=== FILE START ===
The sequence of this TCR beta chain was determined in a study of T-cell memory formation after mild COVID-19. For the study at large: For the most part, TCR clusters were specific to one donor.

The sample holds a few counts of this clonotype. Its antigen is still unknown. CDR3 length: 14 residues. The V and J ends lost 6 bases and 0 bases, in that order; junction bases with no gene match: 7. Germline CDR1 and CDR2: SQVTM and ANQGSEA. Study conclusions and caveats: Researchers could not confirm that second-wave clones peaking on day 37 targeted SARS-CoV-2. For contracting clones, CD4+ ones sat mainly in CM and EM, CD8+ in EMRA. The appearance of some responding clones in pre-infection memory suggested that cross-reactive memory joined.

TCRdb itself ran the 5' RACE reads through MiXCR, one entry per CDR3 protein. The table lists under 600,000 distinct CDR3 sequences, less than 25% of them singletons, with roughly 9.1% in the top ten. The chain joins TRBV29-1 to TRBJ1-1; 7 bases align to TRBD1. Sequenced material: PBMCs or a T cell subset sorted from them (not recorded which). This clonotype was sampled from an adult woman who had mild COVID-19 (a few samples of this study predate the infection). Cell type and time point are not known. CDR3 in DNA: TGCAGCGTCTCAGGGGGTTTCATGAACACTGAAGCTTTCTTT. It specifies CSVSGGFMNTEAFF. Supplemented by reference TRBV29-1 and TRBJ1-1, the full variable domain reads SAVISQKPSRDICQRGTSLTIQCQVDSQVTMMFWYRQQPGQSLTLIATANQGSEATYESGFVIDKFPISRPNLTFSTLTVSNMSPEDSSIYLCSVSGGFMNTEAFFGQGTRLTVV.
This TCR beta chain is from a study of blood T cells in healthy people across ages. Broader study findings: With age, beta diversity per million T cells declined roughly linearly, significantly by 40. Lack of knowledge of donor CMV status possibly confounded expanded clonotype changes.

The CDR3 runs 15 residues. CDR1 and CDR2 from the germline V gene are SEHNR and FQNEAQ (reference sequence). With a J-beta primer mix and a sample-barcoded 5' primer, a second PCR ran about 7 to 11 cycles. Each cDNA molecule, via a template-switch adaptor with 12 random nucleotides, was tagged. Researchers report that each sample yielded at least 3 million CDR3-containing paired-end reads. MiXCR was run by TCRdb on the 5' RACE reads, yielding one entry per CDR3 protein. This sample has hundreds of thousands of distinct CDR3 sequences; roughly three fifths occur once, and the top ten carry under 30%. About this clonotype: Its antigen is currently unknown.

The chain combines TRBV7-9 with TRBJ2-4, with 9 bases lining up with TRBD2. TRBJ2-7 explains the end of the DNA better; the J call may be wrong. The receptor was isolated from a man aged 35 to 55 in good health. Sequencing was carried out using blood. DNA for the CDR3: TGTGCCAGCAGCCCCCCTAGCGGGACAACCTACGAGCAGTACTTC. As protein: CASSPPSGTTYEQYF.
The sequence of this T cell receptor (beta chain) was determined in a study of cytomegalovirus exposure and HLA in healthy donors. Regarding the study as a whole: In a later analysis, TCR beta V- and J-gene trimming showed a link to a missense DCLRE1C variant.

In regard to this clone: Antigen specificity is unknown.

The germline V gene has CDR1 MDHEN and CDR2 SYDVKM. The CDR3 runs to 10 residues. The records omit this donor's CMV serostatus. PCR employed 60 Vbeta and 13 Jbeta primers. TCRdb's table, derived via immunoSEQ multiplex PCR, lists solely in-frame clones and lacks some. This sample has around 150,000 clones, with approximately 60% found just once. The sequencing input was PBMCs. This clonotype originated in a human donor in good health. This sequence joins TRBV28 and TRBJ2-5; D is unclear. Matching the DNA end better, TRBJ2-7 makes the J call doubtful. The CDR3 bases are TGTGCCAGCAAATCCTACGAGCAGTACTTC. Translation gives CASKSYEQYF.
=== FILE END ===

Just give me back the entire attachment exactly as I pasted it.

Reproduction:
The sequence of this TCR beta chain was determined in a study of T-cell memory formation after mild COVID-19. For the study at large: For the most part, TCR clusters were specific to one donor.

The sample holds a few counts of this clonotype. Its antigen is still unknown. CDR3 length: 14 residues. The V and J ends lost 6 bases and 0 bases, in that order; junction bases with no gene match: 7. Germline CDR1 and CDR2: SQVTM and ANQGSEA. Study conclusions and caveats: Researchers could not confirm that second-wave clones peaking on day 37 targeted SARS-CoV-2. For contracting clones, CD4+ ones sat mainly in CM and EM, CD8+ in EMRA. The appearance of some responding clones in pre-infection memory suggested that cross-reactive memory joined.

TCRdb itself ran the 5' RACE reads through MiXCR, one entry per CDR3 protein. The table lists under 600,000 distinct CDR3 sequences, less than 25% of them singletons, with roughly 9.1% in the top ten. The chain joins TRBV29-1 to TRBJ1-1; 7 bases align to TRBD1. Sequenced material: PBMCs or a T cell subset sorted from them (not recorded which). This clonotype was sampled from an adult woman who had mild COVID-19 (a few samples of this study predate the infection). Cell type and time point are not known. CDR3 in DNA: TGCAGCGTCTCAGGGGGTTTCATGAACACTGAAGCTTTCTTT. It specifies CSVSGGFMNTEAFF. Supplemented by reference TRBV29-1 and TRBJ1-1, the full variable domain reads SAVISQKPSRDICQRGTSLTIQCQVDSQVTMMFWYRQQPGQSLTLIATANQGSEATYESGFVIDKFPISRPNLTFSTLTVSNMSPEDSSIYLCSVSGGFMNTEAFFGQGTRLTVV.
This TCR beta chain is from a study of blood T cells in healthy people across ages. Broader study findings: With age, beta diversity per million T cells declined roughly linearly, significantly by 40. Lack of knowledge of donor CMV status possibly confounded expanded clonotype changes.

The CDR3 runs 15 residues. CDR1 and CDR2 from the germline V gene are SEHNR and FQNEAQ (reference sequence). With a J-beta primer mix and a sample-barcoded 5' primer, a second PCR ran about 7 to 11 cycles. Each cDNA molecule, via a template-switch adaptor with 12 random nucleotides, was tagged. Researchers report that each sample yielded at least 3 million CDR3-containing paired-end reads. MiXCR was run by TCRdb on the 5' RACE reads, yielding one entry per CDR3 protein. This sample has hundreds of thousands of distinct CDR3 sequences; roughly three fifths occur once, and the top ten carry under 30%. About this clonotype: Its antigen is currently unknown.

The chain combines TRBV7-9 with TRBJ2-4, with 9 bases lining up with TRBD2. TRBJ2-7 explains the end of the DNA better; the J call may be wrong. The receptor was isolated from a man aged 35 to 55 in good health. Sequencing was carried out using blood. DNA for the CDR3: TGTGCCAGCAGCCCCCCTAGCGGGACAACCTACGAGCAGTACTTC. As protein: CASSPPSGTTYEQYF.
The sequence of this T cell receptor (beta chain) was determined in a study of cytomegalovirus exposure and HLA in healthy donors. Regarding the study as a whole: In a later analysis, TCR beta V- and J-gene trimming showed a link to a missense DCLRE1C variant.

In regard to this clone: Antigen specificity is unknown.

The germline V gene has CDR1 MDHEN and CDR2 SYDVKM. The CDR3 runs to 10 residues. The records omit this donor's CMV serostatus. PCR employed 60 Vbeta and 13 Jbeta primers. TCRdb's table, derived via immunoSEQ multiplex PCR, lists solely in-frame clones and lacks some. This sample has around 150,000 clones, with approximately 60% found just once. The sequencing input was PBMCs. This clonotype originated in a human donor in good health. This sequence joins TRBV28 and TRBJ2-5; D is unclear. Matching the DNA end better, TRBJ2-7 makes the J call doubtful. The CDR3 bases are TGTGCCAGCAAATCCTACGAGCAGTACTTC. Translation gives CASKSYEQYF.